In my quest to watch or rewatch the Star Wars movies and give them more attention and a second chance, I had already decided the so-called machete order was off the table, since it’s not just a reordering but an editing, removing one movie because true fans didn’t like it. But since I’ve never been an actual fan, it would be a pre-judgment on my part to accept what fans say about the quality of that movie, and thus goes completely against the spirit of what I’m doing here.
But I almost (almost!) went with watching the prequel trilogy before moving on to Return of the Jedi, on the same theory I had for watching Solo before continuing with The Empire Strikes Back: it might fill in more backstory for a couple characters. I decided against it, planning to keep the order simple: Jedi first, then the prequel trilogy.
Full explanation of my ranking system is here. Summary: C is average, A/B is recommended, D is badly made, F is something to avoid.
Return of the Jedi
The third movie in the original trilogy starts out at a reasonable pace, with the exception of a musical number that not only interrupts the flow but also feels jarring compared to the tone of Empire or even A New Hope. But again, things sag at about a third of the way into the film. That gets me wondering about some things, but I’ll put that out of mind for now and deal with it later.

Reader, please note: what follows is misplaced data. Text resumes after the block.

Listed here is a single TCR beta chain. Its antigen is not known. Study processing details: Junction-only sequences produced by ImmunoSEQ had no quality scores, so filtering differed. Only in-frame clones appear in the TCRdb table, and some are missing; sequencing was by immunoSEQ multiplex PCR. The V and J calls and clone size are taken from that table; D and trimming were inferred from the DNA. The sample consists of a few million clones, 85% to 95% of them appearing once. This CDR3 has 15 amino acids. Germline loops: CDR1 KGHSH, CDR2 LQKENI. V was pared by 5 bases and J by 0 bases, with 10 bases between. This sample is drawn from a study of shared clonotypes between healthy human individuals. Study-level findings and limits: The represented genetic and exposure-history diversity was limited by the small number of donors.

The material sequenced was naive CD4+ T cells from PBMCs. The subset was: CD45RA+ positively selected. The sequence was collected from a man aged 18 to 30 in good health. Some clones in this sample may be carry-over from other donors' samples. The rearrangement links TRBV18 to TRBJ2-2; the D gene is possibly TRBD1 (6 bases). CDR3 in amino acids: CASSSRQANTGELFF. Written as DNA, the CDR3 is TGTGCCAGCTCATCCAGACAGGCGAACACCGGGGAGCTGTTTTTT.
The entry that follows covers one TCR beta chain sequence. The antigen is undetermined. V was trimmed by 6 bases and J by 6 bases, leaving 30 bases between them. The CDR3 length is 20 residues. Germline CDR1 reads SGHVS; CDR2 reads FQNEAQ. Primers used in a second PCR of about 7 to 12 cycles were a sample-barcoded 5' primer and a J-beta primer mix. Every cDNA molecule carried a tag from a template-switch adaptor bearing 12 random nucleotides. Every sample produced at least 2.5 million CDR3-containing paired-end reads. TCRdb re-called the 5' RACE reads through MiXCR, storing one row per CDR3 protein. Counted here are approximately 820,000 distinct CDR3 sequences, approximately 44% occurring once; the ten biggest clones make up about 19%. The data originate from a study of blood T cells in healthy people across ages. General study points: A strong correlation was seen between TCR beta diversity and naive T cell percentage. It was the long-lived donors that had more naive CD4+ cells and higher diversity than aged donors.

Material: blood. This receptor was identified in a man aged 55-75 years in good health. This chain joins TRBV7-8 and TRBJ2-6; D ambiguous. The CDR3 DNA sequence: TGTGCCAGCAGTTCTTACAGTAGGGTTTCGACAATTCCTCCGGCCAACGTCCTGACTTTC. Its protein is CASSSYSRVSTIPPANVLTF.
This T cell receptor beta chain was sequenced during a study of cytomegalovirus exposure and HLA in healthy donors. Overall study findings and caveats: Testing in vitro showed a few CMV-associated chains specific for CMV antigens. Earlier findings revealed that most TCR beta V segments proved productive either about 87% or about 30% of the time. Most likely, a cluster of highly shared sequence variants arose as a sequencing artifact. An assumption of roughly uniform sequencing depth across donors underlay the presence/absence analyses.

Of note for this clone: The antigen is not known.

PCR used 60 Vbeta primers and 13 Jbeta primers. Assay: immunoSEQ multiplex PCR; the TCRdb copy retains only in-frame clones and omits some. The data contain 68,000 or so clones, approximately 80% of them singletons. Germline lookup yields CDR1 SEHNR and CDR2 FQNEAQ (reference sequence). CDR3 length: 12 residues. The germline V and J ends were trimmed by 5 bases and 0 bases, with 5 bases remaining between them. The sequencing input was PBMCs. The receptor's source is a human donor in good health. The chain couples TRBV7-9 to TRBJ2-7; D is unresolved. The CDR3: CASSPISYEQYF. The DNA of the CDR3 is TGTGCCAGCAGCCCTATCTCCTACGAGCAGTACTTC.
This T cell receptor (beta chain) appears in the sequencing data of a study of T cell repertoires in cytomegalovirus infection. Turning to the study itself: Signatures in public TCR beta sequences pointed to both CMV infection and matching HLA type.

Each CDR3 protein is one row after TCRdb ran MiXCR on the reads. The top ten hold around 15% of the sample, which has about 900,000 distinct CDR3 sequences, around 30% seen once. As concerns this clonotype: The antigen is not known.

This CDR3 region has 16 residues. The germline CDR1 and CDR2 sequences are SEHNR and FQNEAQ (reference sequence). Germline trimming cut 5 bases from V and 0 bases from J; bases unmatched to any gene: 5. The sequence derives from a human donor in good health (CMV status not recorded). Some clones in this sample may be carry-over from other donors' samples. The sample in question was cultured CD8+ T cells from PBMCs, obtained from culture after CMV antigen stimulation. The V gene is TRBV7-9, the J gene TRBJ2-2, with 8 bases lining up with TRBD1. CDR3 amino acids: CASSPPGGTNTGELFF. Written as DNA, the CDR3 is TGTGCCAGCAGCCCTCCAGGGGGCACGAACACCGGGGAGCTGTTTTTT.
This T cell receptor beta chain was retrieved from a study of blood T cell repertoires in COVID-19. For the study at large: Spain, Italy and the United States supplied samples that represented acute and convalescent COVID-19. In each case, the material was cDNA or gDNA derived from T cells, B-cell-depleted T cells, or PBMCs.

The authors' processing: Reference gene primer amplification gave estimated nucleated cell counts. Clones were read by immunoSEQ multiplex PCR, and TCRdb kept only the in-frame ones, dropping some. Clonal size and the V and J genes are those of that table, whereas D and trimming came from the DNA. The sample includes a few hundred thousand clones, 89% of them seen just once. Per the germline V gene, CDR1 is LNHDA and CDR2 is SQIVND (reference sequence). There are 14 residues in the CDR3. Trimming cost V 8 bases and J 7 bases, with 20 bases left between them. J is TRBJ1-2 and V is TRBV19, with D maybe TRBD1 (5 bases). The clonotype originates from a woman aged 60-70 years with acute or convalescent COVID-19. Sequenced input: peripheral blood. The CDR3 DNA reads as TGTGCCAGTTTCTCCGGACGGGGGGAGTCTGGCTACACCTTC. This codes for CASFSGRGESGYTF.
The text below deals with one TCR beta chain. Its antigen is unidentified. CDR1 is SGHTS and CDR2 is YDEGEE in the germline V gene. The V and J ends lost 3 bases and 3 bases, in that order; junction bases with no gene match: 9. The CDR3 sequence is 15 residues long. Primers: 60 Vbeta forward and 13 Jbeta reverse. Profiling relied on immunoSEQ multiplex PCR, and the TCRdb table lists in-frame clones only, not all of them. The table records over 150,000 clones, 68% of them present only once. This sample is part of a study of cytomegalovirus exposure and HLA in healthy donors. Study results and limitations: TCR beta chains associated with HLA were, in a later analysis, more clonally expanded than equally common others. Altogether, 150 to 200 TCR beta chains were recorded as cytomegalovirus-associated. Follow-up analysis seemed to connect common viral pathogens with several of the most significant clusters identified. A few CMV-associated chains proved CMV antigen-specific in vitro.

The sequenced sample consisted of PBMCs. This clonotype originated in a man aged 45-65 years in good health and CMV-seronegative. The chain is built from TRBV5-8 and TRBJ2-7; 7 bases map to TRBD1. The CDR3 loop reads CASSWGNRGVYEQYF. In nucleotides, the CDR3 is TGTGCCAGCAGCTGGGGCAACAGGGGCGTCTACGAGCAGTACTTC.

Since I’ve commented more than once about not liking many of the alien designs in the movies, especially when they are very cutesy or muppet-y, you’d imagine that I’d have strong opinions about the Ewoks. But just like the previous alien designs, I ignored my dislike for the way the Ewoks look and tried to think about whether they serve a purpose. They seem to represent a contrast to Luke, their message being: You don’t have to be a Jedi or a phenomenal bad-ass to stand against tyranny, because look at these little guys with primitive technology, they fight, too, and even make a difference. I’m not entirely convinced this was presented effectively. But again, I’ll reserve judgment until later.
As for the climax of the story: Not only does the whole “blow up the Death Star again, just like the first movie” seem like lazy writing, but the whole thing Just. Goes. On. Forever. Lots of nameless people dying in space and then finally stuff blows up. And small things, like Han and Lando having a pointed exchange about not getting the Millennium Falcon damaged, never actually matter later. There must be some principle equivalent to “Chekov’s Gun” for trivial dialogue that seems to set up a later scene, and whatever that’s called, this movie violates it.
So on the whole, I think this is still a B-tier movie, but it has more flaws than Empire and is clearly not as good.
Next Up: Time to go back again…
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